Vitamin D advice

The evidence relating to the health effects of serum Vitamin D levels, sunlight exposure and Vitamin D intake remains inconclusive. Avoiding all sunlight exposure if you suffer from light sensitivity, or to reduce the risk of melanoma and other skin cancers, may be associated with Vitamin D deficiency.

Individuals avoiding all sun exposure should consider having their serum Vitamin D measured. If levels are reduced or deficient they may wish to consider taking supplementary vitamin D3, 10-25 micrograms per day, and increasing their intake of foods high in Vitamin D such as oily fish, eggs, meat, fortified margarines and cereals. Vitamin D3 supplements are widely available from health food shops.

Where can I find out more about actinic keratoses?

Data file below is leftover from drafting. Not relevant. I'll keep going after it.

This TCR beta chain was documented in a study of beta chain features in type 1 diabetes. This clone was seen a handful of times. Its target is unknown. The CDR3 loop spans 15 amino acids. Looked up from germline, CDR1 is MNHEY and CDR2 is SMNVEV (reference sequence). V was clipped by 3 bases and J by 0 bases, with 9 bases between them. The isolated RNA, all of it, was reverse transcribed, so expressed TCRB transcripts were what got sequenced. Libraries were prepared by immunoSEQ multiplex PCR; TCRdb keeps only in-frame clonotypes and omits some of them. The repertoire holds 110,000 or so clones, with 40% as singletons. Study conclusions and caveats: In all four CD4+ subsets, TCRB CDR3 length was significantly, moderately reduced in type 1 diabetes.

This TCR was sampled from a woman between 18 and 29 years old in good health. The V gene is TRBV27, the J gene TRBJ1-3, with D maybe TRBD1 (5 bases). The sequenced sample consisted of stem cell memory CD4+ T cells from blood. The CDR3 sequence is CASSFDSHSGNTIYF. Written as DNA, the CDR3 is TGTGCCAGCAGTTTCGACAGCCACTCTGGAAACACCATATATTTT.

Web links to detailed leaflets: SUNSCREEN%20FACT%20SHEET.pdf

For details of source materials used please contact the Clinical Standards Unit (

This leaflet aims to provide accurate information about the subject and is a consensus of the views held by representatives of the British Association of Dermatologists: its contents, however, may occasionally differ from the advice given to you by your doctor. This leaflet has been assessed for readability by the British Association of Dermatologists’ Patient Information Lay Review Panel BRITISH ASSOCIATION OF DERMATOLOGISTS PATIENT INFORMATION LEAFLET PRODUCED MAY 2007 UPDATED MAY 2010, SEPT 2013 REVIEW DATE SEPT 2016

Download PDF version  from the British Association of Dermatologists